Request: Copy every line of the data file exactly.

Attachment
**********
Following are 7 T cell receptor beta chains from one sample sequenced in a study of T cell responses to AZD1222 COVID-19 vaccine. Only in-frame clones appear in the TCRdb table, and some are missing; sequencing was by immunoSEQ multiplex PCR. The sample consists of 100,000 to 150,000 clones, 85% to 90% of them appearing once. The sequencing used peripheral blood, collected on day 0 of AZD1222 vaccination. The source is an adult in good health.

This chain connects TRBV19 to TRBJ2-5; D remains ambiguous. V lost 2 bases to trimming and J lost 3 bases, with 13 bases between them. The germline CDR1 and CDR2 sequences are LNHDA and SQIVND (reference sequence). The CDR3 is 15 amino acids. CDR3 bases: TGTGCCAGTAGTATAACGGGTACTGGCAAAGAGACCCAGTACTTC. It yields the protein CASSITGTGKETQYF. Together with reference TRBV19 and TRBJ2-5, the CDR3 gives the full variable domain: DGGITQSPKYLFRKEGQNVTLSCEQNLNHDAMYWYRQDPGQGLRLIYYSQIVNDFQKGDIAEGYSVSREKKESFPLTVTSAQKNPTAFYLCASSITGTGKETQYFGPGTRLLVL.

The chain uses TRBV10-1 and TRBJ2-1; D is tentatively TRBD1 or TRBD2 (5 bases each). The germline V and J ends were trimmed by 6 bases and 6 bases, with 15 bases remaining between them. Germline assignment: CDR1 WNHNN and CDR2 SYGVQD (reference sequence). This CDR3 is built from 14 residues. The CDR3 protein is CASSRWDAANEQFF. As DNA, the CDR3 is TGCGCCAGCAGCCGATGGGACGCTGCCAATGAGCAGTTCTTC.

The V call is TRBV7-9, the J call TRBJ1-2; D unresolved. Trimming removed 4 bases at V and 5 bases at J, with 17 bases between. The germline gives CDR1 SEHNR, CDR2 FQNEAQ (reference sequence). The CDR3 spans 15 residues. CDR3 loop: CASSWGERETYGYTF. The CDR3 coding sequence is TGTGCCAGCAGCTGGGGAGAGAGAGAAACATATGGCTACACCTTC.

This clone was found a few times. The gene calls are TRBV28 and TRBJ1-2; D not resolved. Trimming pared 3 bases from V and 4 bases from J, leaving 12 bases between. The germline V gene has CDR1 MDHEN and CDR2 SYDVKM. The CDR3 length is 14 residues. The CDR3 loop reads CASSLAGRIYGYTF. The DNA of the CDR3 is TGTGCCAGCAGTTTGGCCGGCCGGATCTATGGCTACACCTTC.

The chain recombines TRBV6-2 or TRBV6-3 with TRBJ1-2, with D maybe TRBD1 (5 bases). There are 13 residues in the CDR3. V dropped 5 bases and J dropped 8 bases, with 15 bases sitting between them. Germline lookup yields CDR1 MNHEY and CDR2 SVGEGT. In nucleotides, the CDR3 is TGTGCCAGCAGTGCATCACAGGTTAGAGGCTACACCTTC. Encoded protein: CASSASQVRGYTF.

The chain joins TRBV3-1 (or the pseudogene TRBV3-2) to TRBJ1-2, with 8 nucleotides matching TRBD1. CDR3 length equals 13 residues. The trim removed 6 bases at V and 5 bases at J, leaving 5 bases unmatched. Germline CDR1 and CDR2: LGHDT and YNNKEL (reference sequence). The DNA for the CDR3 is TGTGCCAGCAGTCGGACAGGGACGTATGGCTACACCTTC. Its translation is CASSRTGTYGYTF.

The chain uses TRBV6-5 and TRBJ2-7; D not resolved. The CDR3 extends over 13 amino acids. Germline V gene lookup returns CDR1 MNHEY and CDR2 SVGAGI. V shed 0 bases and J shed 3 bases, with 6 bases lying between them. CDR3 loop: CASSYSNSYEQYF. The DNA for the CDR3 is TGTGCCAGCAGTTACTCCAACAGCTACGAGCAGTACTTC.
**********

Following are 7 T cell receptor beta chains from one sample sequenced in a study of T cell responses to AZD1222 COVID-19 vaccine. Only in-frame clones appear in the TCRdb table, and some are missing; sequencing was by immunoSEQ multiplex PCR. The sample consists of 100,000 to 150,000 clones, 85% to 90% of them appearing once. The sequencing used peripheral blood, collected on day 0 of AZD1222 vaccination. The source is an adult in good health.

This chain connects TRBV19 to TRBJ2-5; D remains ambiguous. V lost 2 bases to trimming and J lost 3 bases, with 13 bases between them. The germline CDR1 and CDR2 sequences are LNHDA and SQIVND (reference sequence). The CDR3 is 15 amino acids. CDR3 bases: TGTGCCAGTAGTATAACGGGTACTGGCAAAGAGACCCAGTACTTC. It yields the protein CASSITGTGKETQYF. Together with reference TRBV19 and TRBJ2-5, the CDR3 gives the full variable domain: DGGITQSPKYLFRKEGQNVTLSCEQNLNHDAMYWYRQDPGQGLRLIYYSQIVNDFQKGDIAEGYSVSREKKESFPLTVTSAQKNPTAFYLCASSITGTGKETQYFGPGTRLLVL.

The chain uses TRBV10-1 and TRBJ2-1; D is tentatively TRBD1 or TRBD2 (5 bases each). The germline V and J ends were trimmed by 6 bases and 6 bases, with 15 bases remaining between them. Germline assignment: CDR1 WNHNN and CDR2 SYGVQD (reference sequence). This CDR3 is built from 14 residues. The CDR3 protein is CASSRWDAANEQFF. As DNA, the CDR3 is TGCGCCAGCAGCCGATGGGACGCTGCCAATGAGCAGTTCTTC.

The V call is TRBV7-9, the J call TRBJ1-2; D unresolved. Trimming removed 4 bases at V and 5 bases at J, with 17 bases between. The germline gives CDR1 SEHNR, CDR2 FQNEAQ (reference sequence). The CDR3 spans 15 residues. CDR3 loop: CASSWGERETYGYTF. The CDR3 coding sequence is TGTGCCAGCAGCTGGGGAGAGAGAGAAACATATGGCTACACCTTC.

This clone was found a few times. The gene calls are TRBV28 and TRBJ1-2; D not resolved. Trimming pared 3 bases from V and 4 bases from J, leaving 12 bases between. The germline V gene has CDR1 MDHEN and CDR2 SYDVKM. The CDR3 length is 14 residues. The CDR3 loop reads CASSLAGRIYGYTF. The DNA of the CDR3 is TGTGCCAGCAGTTTGGCCGGCCGGATCTATGGCTACACCTTC.

The chain recombines TRBV6-2 or TRBV6-3 with TRBJ1-2, with D maybe TRBD1 (5 bases). There are 13 residues in the CDR3. V dropped 5 bases and J dropped 8 bases, with 15 bases sitting between them. Germline lookup yields CDR1 MNHEY and CDR2 SVGEGT. In nucleotides, the CDR3 is TGTGCCAGCAGTGCATCACAGGTTAGAGGCTACACCTTC. Encoded protein: CASSASQVRGYTF.

The chain joins TRBV3-1 (or the pseudogene TRBV3-2) to TRBJ1-2, with 8 nucleotides matching TRBD1. CDR3 length equals 13 residues. The trim removed 6 bases at V and 5 bases at J, leaving 5 bases unmatched. Germline CDR1 and CDR2: LGHDT and YNNKEL (reference sequence). The DNA for the CDR3 is TGTGCCAGCAGTCGGACAGGGACGTATGGCTACACCTTC. Its translation is CASSRTGTYGYTF.

The chain uses TRBV6-5 and TRBJ2-7; D not resolved. The CDR3 extends over 13 amino acids. Germline V gene lookup returns CDR1 MNHEY and CDR2 SVGAGI. V shed 0 bases and J shed 3 bases, with 6 bases lying between them. CDR3 loop: CASSYSNSYEQYF. The DNA for the CDR3 is TGTGCCAGCAGTTACTCCAACAGCTACGAGCAGTACTTC.